Big B R. His Juhu bungalow — a fantasy villa straight out of one of his shot-in-Manali movies — meant movie moghuldom. Tall as an emperor, with an athletic throw of voice but a certain tentativeness while making eye contact, Baldev Raj Chopra was like his movies. At times as tough as the steely tonga driver of
and at times, as quirkily humorous as his
Pati Patni aur Woh
In mid-conversation, he would look at you to gauge if you agreed with him. If you did he’d put his hand forward for a clap on the palms. If you didn’t, he would be avuncular, thump you on the back and announce bemusedly, “I was a journalist once,” and repeat the aphorism you can never tire of hearing, “The pen is mightier than the sword.”
He courted critics even if they thumbed him down repeatedly. Perhaps, he understood them a shade better because there was a time when he was reviewer for a Lahore monthly magazine Cine Herald.
For a film junkie kid, growing up on the B.R. Chopra movies of the 1950s, it was like learning the arithmetic of cinema. His work followed the traditional cause-and-effect format, almost always kick-starting with a prologue in a strong baritone voice that filled the viewer in about the purpose of the film that was about to unspool. That he was deeply affected by the Partition, having lost in moorings in Lahore, was evident through most of his 37 films, in his various capacities as a writer, producer and director.
This sense of displacement perhaps led to a belief in a new India based on the foundation of secularism. In this, his collaborations with his younger brother Yash Chopra have been remarkable particularly for Dhool ka Phool (1959) memorable for the song “Tu Hindu banega na Musalman banega”, and Dharamputra (1962) which spoke of the after-effects of the Partition. Once, the brothers separated for irrevocable reasons, B.R. Chopra veered towards a buffet of murder mysteries, brilliantly written courtroom dramas and ticklish comedies. Yash Chopra, out of home turf, literally flew to Switzerland for romantic fantasies.
As the BR banner became more powerful, controversies became endemic. The New Wave young Turks considered him hostile to experimental cinema. Some of the most creative writers in his story department made an exit. And B.R. Chopra was furious when his Pati Patni aur Woh ran into trouble with the censors. Khushwant Singh wrote an incensed piece supporting his filmmaker friend, all of which left a neophyte journalist like me, wondering about the wheels-within-the-wheels and the PR chess games in the business.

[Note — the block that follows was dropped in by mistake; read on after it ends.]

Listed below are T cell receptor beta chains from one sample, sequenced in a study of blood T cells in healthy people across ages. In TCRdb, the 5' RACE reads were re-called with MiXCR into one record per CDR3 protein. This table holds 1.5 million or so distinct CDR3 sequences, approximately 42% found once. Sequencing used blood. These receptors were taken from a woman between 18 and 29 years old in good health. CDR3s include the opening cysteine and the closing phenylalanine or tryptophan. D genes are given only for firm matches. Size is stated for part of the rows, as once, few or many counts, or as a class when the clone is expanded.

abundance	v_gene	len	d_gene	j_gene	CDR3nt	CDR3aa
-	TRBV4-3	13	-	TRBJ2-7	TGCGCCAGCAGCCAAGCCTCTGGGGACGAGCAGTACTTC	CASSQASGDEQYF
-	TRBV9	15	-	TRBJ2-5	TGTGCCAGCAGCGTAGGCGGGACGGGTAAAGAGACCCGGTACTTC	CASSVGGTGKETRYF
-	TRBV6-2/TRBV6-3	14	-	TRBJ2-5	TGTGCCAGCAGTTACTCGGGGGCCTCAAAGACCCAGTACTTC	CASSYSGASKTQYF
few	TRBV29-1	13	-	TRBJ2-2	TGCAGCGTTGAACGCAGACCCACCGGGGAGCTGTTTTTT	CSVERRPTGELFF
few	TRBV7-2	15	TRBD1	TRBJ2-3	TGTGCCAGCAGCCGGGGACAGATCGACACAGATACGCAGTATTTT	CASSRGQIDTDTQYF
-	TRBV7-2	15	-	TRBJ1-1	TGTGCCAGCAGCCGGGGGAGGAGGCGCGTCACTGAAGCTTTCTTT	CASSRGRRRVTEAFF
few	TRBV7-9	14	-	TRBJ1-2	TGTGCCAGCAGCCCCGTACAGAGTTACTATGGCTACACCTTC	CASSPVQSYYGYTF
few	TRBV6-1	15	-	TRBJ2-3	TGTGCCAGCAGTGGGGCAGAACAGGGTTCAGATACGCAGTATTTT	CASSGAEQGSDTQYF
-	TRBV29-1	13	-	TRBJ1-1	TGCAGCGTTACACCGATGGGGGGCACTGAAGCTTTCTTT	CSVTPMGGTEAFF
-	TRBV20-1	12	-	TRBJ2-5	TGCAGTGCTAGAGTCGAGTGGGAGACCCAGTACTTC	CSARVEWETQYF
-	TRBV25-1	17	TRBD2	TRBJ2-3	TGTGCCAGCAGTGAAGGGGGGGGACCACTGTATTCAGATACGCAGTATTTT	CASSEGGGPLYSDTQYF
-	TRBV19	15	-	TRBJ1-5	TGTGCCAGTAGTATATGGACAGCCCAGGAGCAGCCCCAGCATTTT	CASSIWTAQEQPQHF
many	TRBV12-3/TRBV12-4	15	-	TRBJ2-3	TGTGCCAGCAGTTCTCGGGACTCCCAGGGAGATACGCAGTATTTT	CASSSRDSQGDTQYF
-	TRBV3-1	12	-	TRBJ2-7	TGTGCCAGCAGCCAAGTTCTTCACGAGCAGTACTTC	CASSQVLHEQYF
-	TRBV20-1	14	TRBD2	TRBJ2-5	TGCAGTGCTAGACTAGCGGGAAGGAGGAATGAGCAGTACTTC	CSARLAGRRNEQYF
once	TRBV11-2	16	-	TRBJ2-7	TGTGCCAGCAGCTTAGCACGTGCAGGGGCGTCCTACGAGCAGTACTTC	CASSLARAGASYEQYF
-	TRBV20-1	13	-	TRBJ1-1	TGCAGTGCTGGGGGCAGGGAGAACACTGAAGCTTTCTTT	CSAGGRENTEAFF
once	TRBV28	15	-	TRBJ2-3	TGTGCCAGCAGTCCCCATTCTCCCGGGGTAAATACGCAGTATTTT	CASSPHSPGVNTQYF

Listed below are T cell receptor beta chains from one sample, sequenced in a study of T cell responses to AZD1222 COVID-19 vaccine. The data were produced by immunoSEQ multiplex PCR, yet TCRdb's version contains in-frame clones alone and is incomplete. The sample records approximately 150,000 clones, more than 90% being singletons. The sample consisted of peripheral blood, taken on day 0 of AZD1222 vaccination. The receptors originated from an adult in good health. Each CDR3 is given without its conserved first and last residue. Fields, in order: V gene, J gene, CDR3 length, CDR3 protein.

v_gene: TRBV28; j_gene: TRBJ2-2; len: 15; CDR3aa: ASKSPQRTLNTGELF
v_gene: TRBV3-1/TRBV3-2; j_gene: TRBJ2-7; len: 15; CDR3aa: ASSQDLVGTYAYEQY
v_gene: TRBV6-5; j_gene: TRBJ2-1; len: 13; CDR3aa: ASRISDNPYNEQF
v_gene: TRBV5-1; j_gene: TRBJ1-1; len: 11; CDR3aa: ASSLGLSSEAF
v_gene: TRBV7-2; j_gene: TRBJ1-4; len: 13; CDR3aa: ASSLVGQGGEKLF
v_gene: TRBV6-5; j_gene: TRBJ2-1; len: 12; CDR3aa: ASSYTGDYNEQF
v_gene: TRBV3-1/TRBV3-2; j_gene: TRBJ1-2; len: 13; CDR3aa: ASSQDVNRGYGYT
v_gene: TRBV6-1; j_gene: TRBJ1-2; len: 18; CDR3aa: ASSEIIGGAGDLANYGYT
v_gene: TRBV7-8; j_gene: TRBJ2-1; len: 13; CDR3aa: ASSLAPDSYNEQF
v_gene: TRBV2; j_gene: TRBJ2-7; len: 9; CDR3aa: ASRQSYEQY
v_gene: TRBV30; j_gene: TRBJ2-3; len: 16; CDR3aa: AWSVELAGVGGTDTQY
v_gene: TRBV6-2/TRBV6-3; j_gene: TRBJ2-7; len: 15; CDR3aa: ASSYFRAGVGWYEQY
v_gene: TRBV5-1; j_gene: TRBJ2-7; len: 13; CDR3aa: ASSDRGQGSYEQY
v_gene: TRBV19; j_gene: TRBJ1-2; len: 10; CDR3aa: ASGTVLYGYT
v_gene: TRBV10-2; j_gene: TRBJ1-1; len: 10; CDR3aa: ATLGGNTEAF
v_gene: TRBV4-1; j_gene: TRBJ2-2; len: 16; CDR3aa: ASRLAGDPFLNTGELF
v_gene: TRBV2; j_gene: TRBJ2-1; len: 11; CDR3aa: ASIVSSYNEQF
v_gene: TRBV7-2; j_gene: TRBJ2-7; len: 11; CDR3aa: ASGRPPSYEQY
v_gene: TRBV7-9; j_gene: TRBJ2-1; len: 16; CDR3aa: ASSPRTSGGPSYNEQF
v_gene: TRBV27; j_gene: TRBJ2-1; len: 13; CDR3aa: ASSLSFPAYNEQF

Also when Insaaf ka Tarazu was about to walk away with the Best Story Award, a video-cassette of the Hollywood movie Lipstick with the same plot, had to be presented to the jury for its final verdict. Yet, B.R. Chopra would take that in his stride. And quite unarguably, he was in the peak of his form with the woman-centric drama Nikaah (1982), blending a credible storyline with lavish sets, sumptuous costumes and an excellent music score. Subsequently he handed over charge to his son Ravi Chopra. His daughter Shashi taught economics at St Xavier’s College and he would say, “For me, that’s more important than filmmaking.”
The TV serial Mahabharat was his last hurrah. Then he would occasionally drive to his office, a zip drive from his villa. B.R. Chopra, on a wheelchair, was unthinkable. Yet during the finale of his life, he retained that lust for storytelling. He would narrate the idea of Ek Aur Itihaas, a film which he could never make. After the narration, he would make eye contact. And when you said that you liked it, he would stretch his hand out for that clap on the palms.